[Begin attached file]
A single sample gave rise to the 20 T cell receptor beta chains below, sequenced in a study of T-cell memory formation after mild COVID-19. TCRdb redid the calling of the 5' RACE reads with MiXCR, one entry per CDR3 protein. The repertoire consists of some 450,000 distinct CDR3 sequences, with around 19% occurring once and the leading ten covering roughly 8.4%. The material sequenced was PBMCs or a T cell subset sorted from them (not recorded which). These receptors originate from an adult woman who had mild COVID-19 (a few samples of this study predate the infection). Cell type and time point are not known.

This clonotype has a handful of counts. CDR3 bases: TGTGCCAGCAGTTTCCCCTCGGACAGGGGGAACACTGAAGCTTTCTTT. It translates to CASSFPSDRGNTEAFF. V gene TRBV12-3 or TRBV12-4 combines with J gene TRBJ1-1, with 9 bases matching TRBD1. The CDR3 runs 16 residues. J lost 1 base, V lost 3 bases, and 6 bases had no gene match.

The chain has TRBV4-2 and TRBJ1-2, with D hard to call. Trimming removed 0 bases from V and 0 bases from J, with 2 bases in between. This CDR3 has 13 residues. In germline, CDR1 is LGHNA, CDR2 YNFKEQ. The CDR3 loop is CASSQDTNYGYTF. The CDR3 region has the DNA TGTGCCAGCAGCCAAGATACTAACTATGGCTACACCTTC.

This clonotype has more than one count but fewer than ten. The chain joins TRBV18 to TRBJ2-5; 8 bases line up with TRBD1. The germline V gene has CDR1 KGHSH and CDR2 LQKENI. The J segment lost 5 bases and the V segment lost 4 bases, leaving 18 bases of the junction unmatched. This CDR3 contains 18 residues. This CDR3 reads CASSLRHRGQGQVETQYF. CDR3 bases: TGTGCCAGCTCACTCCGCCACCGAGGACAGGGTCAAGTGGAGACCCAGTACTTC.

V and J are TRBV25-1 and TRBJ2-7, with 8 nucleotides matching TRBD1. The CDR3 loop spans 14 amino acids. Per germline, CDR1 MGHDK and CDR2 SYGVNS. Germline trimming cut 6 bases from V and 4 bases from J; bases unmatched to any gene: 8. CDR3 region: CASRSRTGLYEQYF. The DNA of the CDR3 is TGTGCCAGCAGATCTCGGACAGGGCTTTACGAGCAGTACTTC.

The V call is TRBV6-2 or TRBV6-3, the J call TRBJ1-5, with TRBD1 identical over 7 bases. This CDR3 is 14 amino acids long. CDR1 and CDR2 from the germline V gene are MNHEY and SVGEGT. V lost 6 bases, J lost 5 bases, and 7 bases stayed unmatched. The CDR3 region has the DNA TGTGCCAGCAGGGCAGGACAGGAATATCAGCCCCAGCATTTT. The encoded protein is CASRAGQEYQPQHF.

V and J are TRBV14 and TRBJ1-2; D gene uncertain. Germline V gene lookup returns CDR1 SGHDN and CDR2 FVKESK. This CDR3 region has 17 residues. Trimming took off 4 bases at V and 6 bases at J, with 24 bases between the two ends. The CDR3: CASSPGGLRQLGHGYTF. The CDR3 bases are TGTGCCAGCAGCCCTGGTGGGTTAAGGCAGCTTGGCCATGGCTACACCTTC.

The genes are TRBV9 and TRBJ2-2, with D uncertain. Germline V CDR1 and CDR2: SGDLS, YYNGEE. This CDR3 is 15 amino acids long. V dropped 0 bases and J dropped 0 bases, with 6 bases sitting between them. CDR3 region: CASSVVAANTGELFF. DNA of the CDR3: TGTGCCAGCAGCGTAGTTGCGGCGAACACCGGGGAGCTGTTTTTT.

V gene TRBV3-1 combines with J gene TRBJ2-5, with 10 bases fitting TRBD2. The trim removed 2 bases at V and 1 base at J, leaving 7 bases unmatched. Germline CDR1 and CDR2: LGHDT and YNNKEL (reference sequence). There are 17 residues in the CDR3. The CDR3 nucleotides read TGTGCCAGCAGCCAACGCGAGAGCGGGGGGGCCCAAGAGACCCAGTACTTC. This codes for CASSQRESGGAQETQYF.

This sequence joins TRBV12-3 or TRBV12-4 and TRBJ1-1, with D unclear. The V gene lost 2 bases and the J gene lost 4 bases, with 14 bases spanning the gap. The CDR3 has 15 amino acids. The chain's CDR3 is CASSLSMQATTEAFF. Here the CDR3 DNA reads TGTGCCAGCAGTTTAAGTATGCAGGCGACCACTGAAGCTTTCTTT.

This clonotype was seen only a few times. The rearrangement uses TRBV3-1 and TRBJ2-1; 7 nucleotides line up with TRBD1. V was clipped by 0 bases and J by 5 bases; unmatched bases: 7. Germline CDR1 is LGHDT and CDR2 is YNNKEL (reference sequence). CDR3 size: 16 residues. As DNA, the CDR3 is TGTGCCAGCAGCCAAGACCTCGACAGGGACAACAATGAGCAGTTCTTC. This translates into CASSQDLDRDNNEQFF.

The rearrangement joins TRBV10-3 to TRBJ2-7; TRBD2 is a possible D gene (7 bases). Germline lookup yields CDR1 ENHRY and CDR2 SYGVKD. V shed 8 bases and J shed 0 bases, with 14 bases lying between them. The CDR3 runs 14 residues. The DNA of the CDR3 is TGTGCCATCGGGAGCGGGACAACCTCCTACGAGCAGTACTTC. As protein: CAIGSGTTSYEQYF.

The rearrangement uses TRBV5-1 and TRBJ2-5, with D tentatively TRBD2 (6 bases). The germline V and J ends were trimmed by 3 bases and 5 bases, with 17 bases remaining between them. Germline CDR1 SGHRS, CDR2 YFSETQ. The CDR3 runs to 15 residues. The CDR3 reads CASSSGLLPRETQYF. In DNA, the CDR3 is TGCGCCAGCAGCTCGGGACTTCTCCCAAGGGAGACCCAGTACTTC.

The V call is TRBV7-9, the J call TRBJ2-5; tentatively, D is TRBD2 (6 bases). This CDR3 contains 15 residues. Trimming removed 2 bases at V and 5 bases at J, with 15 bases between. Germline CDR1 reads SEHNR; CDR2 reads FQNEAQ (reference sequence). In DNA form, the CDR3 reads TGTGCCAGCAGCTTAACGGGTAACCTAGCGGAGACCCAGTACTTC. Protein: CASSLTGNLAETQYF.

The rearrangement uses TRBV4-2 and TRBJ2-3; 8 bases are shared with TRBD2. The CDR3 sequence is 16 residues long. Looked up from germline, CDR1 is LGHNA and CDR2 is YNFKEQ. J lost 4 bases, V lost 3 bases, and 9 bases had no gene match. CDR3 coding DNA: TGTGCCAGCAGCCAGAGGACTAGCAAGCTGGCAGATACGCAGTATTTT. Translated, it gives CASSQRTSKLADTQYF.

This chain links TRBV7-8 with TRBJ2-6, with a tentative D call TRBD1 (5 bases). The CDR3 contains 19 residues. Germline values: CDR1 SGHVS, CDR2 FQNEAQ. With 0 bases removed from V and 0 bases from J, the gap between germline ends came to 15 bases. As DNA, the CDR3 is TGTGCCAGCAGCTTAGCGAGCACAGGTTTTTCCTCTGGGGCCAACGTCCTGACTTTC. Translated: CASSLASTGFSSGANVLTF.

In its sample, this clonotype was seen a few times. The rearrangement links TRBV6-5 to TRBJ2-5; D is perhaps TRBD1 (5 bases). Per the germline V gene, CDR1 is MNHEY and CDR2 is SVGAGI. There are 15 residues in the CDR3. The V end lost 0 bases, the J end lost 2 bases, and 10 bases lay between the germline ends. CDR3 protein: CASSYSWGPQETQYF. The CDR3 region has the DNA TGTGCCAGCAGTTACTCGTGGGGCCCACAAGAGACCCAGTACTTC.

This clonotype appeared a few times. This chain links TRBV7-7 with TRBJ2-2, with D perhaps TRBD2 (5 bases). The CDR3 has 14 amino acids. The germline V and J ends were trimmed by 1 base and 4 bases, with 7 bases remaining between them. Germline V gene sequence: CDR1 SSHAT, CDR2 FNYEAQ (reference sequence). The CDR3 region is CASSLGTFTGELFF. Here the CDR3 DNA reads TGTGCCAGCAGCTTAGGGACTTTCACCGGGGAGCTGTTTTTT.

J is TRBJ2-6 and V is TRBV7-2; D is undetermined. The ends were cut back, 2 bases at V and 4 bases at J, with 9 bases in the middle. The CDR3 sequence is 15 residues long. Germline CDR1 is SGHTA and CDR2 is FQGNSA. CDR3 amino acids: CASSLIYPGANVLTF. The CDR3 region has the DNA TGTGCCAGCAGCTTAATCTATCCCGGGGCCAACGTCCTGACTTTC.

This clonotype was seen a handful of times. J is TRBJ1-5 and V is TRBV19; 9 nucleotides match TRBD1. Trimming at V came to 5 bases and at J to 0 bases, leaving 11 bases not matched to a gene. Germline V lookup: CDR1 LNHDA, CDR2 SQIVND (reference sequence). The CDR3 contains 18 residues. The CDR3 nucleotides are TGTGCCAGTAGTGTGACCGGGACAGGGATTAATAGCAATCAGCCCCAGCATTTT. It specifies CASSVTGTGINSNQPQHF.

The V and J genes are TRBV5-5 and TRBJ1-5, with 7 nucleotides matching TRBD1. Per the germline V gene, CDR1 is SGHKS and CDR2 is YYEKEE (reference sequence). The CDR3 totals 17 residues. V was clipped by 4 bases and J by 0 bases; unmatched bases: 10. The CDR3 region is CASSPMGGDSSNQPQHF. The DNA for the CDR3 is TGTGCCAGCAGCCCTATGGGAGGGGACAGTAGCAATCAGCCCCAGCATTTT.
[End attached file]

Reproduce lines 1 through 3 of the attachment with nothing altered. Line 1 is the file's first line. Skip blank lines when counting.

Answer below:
A single sample gave rise to the 20 T cell receptor beta chains below, sequenced in a study of T-cell memory formation after mild COVID-19. TCRdb redid the calling of the 5' RACE reads with MiXCR, one entry per CDR3 protein. The repertoire consists of some 450,000 distinct CDR3 sequences, with around 19% occurring once and the leading ten covering roughly 8.4%. The material sequenced was PBMCs or a T cell subset sorted from them (not recorded which). These receptors originate from an adult woman who had mild COVID-19 (a few samples of this study predate the infection). Cell type and time point are not known.

This clonotype has a handful of counts. CDR3 bases: TGTGCCAGCAGTTTCCCCTCGGACAGGGGGAACACTGAAGCTTTCTTT. It translates to CASSFPSDRGNTEAFF. V gene TRBV12-3 or TRBV12-4 combines with J gene TRBJ1-1, with 9 bases matching TRBD1. The CDR3 runs 16 residues. J lost 1 base, V lost 3 bases, and 6 bases had no gene match.

The chain has TRBV4-2 and TRBJ1-2, with D hard to call. Trimming removed 0 bases from V and 0 bases from J, with 2 bases in between. This CDR3 has 13 residues. In germline, CDR1 is LGHNA, CDR2 YNFKEQ. The CDR3 loop is CASSQDTNYGYTF. The CDR3 region has the DNA TGTGCCAGCAGCCAAGATACTAACTATGGCTACACCTTC.